- Published on 03 August 2015
Researchers from Washington University School of Medicine in St. Louis (USA) have identified two signaling molecules in mice that are required for proper development of the cochlea. The two signaling molecules called FGF9 and FGF20 were found to be necessary for proper inner ear development in mice. Normal signaling of these molecules was activated at about day 11 of the development cycle and stopped by day 14 when the progenitor cells no longer multiplied and began to differentiate to become functional adult sensory cells. Abnormal signaling resulted in a shortened cochlear duct and impaired hearing in the mouse model.
The study’s results were published online in the journal eLife and contribute to understanding of inner ear development, a first step toward the goal of restoring hearing in mammals. This regenerative process has been identified in birds and amphibians but is absent in the more complex mammalian ear.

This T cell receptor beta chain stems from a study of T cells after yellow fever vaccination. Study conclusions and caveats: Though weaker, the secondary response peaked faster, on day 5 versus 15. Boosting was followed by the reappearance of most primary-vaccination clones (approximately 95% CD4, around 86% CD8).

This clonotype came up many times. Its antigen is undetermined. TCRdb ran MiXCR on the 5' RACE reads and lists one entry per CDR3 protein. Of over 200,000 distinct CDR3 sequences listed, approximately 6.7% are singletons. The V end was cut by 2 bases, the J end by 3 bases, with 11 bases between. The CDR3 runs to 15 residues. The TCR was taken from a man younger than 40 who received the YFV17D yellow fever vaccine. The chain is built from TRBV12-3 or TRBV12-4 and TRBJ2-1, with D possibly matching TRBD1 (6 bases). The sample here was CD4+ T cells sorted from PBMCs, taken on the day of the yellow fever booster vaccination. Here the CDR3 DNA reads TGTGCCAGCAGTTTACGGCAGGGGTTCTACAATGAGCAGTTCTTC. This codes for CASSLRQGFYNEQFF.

“To eventually be able to restore hearing, we would like to be able to regenerate the sensory hair cells of the cochlea,” explains David M. Ornitz, PhD, senior author of the study. “If the inner ear in birds and fish is damaged, for example, cells in the inner ear are naturally turned back into progenitor cells that are capable of replacing the sensory cells. But mammals are more complex, with a better sense of hearing over a wider range of sounds. However, it is thought that in exchange for better hearing, we have lost the ability to regenerate sensory hair cells.”